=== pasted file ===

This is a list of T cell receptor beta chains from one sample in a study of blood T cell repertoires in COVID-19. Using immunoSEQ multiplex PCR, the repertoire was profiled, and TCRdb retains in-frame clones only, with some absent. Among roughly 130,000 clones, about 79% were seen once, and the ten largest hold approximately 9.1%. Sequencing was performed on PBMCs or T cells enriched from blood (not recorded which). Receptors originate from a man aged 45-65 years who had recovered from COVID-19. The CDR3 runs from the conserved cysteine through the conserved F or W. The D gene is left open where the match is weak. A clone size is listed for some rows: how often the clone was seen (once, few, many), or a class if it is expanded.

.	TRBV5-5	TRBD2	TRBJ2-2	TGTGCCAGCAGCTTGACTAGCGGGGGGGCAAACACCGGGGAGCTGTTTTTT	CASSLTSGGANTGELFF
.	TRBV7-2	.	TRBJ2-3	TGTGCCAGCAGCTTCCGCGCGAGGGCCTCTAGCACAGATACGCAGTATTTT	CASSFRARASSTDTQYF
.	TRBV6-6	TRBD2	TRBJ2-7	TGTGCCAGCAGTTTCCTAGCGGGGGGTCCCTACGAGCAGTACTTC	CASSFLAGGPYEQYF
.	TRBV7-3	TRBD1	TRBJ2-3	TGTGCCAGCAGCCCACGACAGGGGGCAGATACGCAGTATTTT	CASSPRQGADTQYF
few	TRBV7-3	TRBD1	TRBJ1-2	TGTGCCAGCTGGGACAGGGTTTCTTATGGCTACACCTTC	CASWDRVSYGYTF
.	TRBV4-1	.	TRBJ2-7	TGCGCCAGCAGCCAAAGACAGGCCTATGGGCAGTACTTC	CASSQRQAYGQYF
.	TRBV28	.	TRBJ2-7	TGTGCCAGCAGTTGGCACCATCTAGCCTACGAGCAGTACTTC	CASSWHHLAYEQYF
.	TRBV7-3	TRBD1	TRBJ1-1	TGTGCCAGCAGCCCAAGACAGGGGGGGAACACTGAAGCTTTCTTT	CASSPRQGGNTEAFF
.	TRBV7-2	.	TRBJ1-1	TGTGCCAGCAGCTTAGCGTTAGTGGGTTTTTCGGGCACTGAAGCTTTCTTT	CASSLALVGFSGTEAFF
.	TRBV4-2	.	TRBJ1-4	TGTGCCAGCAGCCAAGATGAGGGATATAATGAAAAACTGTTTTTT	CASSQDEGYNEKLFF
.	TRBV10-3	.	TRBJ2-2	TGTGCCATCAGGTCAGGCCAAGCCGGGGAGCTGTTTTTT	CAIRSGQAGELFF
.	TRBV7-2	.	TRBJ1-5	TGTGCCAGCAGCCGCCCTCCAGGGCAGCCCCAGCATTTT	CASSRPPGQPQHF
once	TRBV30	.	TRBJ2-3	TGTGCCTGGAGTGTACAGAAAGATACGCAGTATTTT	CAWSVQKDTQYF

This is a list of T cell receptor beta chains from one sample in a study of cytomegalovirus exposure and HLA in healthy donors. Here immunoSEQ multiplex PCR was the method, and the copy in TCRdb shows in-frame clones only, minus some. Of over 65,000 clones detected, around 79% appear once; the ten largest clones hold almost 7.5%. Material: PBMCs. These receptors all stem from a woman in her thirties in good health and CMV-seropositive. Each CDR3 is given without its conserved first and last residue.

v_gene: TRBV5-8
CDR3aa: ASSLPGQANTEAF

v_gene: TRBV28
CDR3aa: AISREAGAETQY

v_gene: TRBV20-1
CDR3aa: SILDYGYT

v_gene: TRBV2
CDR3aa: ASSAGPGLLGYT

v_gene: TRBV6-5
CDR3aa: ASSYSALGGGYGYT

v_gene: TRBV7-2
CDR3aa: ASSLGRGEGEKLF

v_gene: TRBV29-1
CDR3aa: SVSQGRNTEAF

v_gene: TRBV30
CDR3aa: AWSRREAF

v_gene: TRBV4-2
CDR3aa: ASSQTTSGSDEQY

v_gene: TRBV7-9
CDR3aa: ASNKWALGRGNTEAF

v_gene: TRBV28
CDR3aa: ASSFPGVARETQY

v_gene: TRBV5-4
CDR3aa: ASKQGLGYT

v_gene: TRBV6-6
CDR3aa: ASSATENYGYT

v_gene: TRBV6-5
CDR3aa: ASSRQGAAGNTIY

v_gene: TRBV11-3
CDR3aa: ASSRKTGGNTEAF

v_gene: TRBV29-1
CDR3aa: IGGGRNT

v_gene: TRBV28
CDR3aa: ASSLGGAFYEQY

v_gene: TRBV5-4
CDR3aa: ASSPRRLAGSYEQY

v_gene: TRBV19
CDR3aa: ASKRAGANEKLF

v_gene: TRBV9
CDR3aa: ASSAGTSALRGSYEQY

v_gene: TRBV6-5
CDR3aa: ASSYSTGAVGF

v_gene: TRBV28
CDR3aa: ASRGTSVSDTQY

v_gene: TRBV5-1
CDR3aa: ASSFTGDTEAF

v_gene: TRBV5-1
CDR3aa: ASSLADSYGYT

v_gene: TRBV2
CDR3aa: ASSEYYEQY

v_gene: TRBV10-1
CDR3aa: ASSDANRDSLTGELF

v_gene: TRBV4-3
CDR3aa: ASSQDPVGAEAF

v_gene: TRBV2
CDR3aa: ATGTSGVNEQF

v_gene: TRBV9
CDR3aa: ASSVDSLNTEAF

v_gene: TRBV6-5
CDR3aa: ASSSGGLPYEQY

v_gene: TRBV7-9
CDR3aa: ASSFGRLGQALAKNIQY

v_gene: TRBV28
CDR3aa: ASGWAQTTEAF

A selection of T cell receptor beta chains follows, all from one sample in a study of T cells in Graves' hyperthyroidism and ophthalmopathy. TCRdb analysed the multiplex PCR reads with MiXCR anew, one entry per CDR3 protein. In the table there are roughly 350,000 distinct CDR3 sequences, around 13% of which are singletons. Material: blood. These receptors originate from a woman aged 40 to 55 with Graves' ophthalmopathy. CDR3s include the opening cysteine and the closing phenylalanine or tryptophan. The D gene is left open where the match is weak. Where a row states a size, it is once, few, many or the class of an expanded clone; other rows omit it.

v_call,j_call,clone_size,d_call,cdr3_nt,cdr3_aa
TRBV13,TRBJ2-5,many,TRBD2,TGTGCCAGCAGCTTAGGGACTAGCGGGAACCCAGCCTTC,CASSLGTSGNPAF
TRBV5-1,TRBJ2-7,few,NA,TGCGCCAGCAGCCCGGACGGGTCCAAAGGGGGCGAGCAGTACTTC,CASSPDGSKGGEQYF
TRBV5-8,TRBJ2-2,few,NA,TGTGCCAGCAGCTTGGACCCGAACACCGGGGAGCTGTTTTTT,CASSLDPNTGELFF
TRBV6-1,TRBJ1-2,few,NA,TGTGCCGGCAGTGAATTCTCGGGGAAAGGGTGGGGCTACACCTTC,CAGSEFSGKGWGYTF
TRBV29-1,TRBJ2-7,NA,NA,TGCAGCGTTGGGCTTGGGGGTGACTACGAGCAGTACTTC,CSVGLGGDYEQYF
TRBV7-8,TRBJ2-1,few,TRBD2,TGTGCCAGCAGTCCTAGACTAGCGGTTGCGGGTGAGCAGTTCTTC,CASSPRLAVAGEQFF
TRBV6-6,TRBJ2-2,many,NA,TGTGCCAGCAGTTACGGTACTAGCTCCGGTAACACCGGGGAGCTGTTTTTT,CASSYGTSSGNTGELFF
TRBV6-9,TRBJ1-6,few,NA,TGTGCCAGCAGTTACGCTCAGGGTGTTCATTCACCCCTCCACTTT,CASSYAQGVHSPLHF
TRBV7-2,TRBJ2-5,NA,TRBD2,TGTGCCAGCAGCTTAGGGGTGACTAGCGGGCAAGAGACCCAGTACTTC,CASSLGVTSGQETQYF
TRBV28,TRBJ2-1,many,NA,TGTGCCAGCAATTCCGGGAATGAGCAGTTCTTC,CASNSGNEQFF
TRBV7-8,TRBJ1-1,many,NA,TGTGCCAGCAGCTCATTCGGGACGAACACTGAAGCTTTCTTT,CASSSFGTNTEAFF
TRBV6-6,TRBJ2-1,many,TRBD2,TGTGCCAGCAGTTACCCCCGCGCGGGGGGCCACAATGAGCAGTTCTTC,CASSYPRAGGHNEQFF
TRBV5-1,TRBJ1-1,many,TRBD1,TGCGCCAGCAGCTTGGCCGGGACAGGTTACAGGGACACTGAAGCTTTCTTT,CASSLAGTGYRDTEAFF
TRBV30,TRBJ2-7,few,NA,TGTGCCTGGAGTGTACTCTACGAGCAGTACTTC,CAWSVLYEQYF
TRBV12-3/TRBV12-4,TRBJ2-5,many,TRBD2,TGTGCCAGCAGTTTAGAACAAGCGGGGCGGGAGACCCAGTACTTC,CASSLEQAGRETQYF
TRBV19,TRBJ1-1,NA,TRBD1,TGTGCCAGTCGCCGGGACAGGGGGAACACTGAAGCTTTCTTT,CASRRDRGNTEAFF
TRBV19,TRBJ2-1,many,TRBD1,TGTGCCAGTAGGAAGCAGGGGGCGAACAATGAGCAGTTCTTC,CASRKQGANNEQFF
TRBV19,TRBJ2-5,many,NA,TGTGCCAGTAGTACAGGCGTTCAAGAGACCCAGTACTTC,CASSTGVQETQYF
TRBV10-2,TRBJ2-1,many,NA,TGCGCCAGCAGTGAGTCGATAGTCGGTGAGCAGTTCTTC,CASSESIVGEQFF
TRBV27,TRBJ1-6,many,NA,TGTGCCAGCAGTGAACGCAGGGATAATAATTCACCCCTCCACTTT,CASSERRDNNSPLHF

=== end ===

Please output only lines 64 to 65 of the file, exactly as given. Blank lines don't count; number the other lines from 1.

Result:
v_gene: TRBV2
CDR3aa: ASSEYYEQY